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Checking Out: Nadia Shouraboura

The Russian math whiz founded Hointer, a tech-forward clothing shop in Seattle that garnered attention for using automated systems and mobile technology in place of sales associates. Now it’s a template for high-tech customer service and satisfaction

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Was working in retail your fantasy as a little girl?
No, retail in Moscow when I was growing up was drab and unglamorous, with long lines for whatever merchandise was available.

What brought you to the U.S.?
After the breakup of the Soviet Union in 1989, I left Moscow and, eventually, studied math at Princeton. Later, I worked at Amazon.

What was your introduction to Amazon like?
My first holiday season there, I worked in the customer call center. The vast majority of questions were, “Where’s my order?” I learned how to say, “I don’t know,” in many creative ways.

You helped change that?
I developed systems that told us how much to buy, from whom, how to ship, to which warehouse, down to the exact person who will pick it up and when and which truck it will go on.

Were you as successful at your own store?
Not at first. It was total frustration. Customers could never find what they needed, and I’d run around the store having no clue where anything was. All denim looks the same.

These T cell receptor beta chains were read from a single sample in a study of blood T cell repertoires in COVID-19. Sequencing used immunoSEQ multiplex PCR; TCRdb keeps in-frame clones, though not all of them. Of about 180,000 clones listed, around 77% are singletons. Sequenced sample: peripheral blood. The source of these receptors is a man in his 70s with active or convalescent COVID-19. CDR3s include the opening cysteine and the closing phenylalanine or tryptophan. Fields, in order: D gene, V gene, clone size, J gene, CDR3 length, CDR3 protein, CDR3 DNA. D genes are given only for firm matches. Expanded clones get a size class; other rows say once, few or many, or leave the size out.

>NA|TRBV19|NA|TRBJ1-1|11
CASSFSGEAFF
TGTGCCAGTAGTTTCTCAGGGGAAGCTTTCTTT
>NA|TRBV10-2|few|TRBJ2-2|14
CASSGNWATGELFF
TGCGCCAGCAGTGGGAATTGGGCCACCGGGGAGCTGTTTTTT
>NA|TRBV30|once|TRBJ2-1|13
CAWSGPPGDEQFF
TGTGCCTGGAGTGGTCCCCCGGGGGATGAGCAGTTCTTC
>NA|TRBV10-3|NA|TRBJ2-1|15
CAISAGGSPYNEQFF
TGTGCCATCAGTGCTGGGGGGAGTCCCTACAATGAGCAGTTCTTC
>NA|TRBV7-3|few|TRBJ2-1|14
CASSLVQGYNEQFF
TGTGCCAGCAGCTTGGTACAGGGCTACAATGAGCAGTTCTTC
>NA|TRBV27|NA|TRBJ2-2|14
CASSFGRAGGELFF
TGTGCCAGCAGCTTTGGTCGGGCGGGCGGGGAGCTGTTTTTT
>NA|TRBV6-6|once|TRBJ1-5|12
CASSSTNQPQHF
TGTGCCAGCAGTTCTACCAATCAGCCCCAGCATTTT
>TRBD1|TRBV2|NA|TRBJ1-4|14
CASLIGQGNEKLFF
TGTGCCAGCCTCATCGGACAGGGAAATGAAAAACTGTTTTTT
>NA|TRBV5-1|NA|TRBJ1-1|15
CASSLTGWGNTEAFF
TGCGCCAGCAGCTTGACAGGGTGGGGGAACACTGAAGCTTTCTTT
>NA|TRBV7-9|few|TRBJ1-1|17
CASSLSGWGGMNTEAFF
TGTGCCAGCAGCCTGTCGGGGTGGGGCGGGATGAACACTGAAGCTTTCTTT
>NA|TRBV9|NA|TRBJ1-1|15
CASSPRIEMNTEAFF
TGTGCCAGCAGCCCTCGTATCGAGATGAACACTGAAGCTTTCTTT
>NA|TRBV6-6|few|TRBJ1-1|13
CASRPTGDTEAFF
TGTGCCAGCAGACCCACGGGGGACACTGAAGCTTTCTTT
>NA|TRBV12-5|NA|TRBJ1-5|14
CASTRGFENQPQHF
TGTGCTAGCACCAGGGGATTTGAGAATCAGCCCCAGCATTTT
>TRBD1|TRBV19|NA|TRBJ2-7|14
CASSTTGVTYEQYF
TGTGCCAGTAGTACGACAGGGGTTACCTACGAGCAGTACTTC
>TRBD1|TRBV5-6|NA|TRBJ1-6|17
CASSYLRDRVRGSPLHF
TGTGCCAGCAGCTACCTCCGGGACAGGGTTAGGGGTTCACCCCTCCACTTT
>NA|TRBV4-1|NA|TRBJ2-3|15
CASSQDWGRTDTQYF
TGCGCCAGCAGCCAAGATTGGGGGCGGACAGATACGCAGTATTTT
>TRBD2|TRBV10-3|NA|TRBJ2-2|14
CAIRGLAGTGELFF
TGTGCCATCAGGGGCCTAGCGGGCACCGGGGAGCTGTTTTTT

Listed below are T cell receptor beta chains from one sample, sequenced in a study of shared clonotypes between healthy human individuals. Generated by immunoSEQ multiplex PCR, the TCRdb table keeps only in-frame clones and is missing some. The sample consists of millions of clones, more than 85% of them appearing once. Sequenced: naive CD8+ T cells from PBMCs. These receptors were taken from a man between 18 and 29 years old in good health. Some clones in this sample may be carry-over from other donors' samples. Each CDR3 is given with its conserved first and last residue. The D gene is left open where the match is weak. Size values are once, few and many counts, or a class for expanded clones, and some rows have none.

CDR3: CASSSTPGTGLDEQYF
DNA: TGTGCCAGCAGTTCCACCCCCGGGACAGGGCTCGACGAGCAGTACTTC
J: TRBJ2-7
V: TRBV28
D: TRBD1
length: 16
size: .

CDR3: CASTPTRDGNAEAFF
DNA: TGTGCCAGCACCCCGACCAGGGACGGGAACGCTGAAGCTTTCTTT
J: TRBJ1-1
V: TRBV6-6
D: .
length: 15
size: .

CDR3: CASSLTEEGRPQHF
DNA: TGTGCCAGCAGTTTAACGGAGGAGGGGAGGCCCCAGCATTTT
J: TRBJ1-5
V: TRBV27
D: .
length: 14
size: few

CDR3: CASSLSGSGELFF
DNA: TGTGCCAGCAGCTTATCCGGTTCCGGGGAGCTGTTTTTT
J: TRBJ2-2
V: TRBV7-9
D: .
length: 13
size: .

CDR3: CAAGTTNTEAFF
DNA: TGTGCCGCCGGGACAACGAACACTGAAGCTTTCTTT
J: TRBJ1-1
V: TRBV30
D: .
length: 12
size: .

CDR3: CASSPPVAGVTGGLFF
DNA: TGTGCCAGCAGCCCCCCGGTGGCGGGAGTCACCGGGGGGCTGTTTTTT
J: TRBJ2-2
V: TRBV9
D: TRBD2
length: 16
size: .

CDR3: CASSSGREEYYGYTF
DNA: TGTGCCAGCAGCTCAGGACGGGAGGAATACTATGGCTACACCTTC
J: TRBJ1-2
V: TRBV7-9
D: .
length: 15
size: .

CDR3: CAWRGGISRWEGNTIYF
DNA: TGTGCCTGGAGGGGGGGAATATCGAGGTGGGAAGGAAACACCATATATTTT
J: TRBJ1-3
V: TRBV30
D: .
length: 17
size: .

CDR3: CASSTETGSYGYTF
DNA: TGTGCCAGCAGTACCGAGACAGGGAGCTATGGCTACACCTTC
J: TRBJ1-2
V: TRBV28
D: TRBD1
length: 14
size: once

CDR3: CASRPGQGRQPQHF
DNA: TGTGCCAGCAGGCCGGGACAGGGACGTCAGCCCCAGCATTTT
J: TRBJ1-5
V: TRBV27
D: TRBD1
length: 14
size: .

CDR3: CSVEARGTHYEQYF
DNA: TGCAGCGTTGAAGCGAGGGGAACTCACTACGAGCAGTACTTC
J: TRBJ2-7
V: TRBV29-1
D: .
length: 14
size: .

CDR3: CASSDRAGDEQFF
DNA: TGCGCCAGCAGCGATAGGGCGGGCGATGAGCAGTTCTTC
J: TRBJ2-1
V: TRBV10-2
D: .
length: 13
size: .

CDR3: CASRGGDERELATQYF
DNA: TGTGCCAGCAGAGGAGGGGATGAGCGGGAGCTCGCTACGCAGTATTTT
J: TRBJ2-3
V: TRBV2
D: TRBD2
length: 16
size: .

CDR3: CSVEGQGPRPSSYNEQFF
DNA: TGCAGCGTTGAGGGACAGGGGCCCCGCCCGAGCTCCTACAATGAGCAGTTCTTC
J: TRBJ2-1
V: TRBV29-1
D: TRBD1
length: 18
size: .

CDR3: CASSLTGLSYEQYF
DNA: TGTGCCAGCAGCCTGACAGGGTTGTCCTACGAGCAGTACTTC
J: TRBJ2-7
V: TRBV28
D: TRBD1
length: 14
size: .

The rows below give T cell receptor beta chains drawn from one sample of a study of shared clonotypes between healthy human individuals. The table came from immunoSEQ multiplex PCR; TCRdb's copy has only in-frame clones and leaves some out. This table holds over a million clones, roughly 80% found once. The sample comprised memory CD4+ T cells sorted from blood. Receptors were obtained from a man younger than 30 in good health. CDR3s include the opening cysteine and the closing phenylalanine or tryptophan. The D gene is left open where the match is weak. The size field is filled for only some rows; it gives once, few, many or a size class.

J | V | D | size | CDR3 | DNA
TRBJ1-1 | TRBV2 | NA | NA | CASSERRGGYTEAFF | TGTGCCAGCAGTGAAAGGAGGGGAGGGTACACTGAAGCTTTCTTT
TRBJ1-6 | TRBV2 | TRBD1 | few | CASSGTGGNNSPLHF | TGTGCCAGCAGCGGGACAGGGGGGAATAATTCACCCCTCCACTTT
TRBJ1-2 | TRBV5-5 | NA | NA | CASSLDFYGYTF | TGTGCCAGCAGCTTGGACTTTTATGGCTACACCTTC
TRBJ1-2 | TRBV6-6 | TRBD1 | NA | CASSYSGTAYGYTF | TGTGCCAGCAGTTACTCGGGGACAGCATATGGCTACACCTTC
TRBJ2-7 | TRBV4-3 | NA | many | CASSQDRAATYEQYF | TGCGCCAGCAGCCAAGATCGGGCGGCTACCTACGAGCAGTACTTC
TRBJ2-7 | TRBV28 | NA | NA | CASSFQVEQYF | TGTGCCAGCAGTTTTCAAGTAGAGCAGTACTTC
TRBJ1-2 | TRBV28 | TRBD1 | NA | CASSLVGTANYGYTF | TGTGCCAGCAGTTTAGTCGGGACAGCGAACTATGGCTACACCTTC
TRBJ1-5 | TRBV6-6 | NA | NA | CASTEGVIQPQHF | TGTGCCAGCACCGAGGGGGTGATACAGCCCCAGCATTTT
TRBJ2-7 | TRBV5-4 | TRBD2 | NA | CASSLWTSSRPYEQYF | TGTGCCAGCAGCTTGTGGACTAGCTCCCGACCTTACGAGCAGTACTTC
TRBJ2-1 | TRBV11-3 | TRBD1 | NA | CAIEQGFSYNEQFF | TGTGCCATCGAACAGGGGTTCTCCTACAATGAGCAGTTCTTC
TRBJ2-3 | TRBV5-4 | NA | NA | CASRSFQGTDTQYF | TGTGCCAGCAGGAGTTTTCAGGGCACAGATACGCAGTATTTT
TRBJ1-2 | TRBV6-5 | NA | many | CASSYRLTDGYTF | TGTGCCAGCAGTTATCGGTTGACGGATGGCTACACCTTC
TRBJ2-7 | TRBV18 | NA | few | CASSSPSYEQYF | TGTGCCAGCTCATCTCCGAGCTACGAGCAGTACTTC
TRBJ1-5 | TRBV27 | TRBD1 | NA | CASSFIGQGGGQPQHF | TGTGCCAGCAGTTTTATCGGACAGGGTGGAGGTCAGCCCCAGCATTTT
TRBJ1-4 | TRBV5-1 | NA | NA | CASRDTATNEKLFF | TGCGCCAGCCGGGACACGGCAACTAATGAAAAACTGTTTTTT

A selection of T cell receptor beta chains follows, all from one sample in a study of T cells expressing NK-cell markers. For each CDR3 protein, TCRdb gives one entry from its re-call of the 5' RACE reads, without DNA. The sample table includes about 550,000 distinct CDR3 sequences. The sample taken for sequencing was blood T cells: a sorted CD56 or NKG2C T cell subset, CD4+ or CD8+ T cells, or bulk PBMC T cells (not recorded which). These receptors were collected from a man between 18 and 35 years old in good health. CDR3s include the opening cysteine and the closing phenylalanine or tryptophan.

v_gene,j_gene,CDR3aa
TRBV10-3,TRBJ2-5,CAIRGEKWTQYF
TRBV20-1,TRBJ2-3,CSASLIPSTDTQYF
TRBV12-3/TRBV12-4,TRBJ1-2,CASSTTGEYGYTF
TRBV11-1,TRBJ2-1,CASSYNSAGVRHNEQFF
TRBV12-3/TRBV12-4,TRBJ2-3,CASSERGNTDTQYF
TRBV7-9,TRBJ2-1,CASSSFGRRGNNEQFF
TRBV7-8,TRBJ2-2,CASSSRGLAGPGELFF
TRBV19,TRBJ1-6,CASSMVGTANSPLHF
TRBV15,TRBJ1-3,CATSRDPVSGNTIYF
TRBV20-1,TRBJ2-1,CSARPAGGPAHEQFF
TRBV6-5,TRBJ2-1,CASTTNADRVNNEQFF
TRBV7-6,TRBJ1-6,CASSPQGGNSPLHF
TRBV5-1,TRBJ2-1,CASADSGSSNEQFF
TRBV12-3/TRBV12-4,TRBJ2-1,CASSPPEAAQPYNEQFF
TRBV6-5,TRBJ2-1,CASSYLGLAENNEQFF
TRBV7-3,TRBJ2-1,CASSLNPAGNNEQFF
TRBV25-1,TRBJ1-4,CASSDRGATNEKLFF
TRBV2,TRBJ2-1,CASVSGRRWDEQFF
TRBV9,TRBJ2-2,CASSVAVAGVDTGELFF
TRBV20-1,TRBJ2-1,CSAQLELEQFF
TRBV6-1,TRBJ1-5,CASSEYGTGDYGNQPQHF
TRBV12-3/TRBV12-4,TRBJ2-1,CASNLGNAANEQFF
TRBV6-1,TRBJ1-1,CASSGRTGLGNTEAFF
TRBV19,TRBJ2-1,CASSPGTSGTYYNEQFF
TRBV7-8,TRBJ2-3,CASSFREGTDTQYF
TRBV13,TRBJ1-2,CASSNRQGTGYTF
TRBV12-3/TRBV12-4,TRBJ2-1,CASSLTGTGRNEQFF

But at least you enjoyed your customers.
No, I started to hate them. I’d fold all day long, and they’d pull the one from the bottom and explode all my careful piles. Or they’d scream at me from the fitting room because they didn’t have what they needed. All I wanted to do was close the door and not let another person inside.

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What changed?
My daughter pointed out: “If you’re in retail, and you hate customers, you won’t do very well.”

What is your customer experience like now?
They walk in to a “garden of mannequins,” everything easy to see and organized by style and sizes. Customers don’t destroy those displays, so I don’t have to fold anything – so I don’t hate them. They can touch items with their smartphones, or with a “magic wand” we give them, and the items are automatically sent to the dressing room.

And now you’re helping other retailers see the true word?
I helped one client, a toy retailer, transform its store into a playroom full of toys. Now, customers say, “When I buy online, I spend $30 and the child plays with the box. Here, I spend $30 and I know the child is getting what he really wants.”

Russian Dressing

What did you know about America before you arrived?
Soviet propaganda portrayed America as a terrible place to live. People were poor, there was zero upward mobility if you didn’t inherit money, and there was a lot of corruption; a lot of sex and drugs.

Did you later realize how wrong Soviet propaganda had been?
American retail really opened my eyes – how lavish and well-stocked everything was. I remember walking down the center aisle of Macy’s Herald Square in total awe. Even today, I go into a store, maybe not feeling confident, buy something and walk out feeling like a million bucks. People underestimate the value of it.

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